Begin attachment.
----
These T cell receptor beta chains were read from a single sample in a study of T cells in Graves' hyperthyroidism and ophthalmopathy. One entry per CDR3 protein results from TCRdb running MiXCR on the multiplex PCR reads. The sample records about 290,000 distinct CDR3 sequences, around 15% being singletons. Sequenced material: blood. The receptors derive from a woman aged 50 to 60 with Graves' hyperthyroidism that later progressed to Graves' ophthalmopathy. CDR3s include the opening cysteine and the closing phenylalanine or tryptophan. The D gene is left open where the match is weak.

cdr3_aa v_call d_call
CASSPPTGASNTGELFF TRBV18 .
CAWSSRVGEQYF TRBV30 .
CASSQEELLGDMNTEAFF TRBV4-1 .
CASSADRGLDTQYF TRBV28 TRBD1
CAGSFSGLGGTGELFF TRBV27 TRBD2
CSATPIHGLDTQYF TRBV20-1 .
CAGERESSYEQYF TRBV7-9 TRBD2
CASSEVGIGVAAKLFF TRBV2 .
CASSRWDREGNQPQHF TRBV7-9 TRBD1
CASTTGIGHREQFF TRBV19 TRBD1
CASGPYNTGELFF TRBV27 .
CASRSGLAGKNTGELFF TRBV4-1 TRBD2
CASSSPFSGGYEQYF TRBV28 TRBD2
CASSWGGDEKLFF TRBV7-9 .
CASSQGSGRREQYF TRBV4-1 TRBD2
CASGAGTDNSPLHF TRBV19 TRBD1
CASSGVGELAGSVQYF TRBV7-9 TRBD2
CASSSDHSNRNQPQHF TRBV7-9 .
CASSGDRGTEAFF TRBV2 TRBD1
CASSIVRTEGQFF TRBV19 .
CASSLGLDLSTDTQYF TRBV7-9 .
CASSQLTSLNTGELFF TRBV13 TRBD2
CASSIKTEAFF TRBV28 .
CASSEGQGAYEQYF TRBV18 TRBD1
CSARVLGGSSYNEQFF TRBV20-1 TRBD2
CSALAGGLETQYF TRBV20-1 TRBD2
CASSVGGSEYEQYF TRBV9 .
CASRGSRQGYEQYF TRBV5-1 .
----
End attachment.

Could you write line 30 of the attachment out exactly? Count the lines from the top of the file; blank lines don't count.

CASRGSRQGYEQYF TRBV5-1 .